New ‘slime robot’ has potential to search inside the human body

by mcardinal


A robot made of magnetic slime that can navigate narrow passages and grasp objects has been created by researchers at the Chinese University of Hong Kong.

Developers hope the robot could complete tasks like fixing broken circuits and even be deployed inside our bodies to retrieve objects swallowed by accident. Their work builds on existing research into robots that are capable of manipulating objects and fluid-based ones, combining both properties to create a ‘slime’ robot that could have important applications.

Professor Li Zhang and his colleagues created the unusual robot by mixing neodymium magnet particles with borax, a common household detergent, and polyvinyl alcohol, a kind of resin, to form a type of slime that can be controlled by its creators using an external magnetic field. The team also added a compound that coats the magnetic particles to make them non-toxic for within the human body.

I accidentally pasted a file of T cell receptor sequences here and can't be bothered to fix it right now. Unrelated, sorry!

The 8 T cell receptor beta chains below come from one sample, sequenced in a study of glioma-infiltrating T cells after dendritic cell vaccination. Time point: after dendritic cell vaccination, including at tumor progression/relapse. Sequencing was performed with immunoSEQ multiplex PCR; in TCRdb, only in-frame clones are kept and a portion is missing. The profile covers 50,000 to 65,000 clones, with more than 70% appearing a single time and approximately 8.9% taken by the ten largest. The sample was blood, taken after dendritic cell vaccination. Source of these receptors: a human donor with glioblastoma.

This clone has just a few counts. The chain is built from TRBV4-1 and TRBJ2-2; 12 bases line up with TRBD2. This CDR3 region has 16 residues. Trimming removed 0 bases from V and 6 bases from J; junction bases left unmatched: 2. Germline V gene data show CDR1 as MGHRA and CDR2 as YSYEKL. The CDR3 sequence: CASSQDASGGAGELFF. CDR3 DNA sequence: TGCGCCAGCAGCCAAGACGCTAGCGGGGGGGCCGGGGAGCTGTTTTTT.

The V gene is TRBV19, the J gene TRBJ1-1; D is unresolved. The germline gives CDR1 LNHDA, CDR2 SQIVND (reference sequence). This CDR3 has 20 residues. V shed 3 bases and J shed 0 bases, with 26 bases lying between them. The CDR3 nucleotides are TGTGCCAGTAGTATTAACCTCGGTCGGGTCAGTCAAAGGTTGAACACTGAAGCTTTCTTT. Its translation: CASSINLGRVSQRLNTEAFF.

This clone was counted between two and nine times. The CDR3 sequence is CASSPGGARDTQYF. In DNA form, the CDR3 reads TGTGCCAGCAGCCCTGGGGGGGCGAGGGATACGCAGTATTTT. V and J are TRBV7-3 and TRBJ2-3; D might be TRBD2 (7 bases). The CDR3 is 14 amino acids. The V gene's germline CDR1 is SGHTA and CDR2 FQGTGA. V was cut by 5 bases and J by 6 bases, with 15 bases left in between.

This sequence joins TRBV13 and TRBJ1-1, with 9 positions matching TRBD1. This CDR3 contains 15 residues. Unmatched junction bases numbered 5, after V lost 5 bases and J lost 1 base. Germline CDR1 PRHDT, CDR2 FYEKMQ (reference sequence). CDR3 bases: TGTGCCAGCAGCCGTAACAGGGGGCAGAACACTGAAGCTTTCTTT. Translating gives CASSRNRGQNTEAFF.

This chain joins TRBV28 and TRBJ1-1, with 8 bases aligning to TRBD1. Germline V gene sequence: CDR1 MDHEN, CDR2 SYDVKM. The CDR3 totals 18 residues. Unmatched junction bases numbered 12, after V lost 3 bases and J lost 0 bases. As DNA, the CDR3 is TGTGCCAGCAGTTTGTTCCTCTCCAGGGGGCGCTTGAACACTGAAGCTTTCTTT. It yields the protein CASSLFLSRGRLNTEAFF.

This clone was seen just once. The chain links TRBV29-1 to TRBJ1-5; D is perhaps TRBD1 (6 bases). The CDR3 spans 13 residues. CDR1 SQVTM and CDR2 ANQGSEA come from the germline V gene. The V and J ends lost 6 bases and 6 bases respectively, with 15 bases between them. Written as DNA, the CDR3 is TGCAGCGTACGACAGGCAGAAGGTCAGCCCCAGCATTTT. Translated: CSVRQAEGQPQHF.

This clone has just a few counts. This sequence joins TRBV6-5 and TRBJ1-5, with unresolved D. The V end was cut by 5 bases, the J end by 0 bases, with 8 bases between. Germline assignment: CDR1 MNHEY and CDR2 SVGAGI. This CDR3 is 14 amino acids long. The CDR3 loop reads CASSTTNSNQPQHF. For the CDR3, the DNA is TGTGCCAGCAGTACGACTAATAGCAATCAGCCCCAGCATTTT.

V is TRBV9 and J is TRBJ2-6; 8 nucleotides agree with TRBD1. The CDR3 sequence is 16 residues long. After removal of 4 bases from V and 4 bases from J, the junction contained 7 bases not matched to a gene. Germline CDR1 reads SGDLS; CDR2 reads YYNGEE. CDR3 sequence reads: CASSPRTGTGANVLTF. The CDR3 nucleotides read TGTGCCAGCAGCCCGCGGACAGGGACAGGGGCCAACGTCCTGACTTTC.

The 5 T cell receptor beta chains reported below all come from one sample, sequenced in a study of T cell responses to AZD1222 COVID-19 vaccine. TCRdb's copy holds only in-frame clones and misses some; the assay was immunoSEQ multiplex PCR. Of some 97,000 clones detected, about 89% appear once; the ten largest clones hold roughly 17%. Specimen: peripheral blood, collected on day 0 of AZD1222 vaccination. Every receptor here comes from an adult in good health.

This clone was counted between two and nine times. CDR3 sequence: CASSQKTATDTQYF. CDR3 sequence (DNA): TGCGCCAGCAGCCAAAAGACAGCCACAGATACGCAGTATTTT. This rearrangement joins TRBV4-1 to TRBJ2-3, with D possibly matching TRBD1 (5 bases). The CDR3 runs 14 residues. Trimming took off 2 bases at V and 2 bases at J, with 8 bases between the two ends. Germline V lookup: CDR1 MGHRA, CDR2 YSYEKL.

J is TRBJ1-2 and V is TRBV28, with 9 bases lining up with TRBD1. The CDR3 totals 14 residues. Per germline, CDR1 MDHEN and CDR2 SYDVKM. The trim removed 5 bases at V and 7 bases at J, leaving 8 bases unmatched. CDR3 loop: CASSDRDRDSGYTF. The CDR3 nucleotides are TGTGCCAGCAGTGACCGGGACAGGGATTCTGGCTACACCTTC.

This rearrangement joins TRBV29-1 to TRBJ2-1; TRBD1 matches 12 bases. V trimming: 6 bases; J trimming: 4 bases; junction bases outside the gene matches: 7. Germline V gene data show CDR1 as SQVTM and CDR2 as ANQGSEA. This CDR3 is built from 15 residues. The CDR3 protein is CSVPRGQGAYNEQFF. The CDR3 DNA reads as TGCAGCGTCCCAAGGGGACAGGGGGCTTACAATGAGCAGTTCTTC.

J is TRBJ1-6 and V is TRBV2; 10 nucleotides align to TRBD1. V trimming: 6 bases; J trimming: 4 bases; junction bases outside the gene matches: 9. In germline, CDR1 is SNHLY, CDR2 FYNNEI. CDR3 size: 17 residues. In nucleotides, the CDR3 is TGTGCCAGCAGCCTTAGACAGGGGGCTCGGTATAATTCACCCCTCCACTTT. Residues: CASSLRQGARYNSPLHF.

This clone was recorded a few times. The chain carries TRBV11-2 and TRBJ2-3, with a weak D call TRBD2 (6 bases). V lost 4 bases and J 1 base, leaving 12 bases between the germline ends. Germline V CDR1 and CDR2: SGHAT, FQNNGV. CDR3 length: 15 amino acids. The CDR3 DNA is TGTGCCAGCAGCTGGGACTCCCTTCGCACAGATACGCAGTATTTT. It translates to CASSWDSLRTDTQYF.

The creators said that the material can also conducting electricity. While the robot shows much promise, it still needs to undergo more tests to ensure that it is safe for use inside the human body.

A video posted on Twitter by New Scientist, shows the fascinating robot at work:

Copyright 2022 Thomson/Reuters (Additions for FISM News by Michael Cardinal)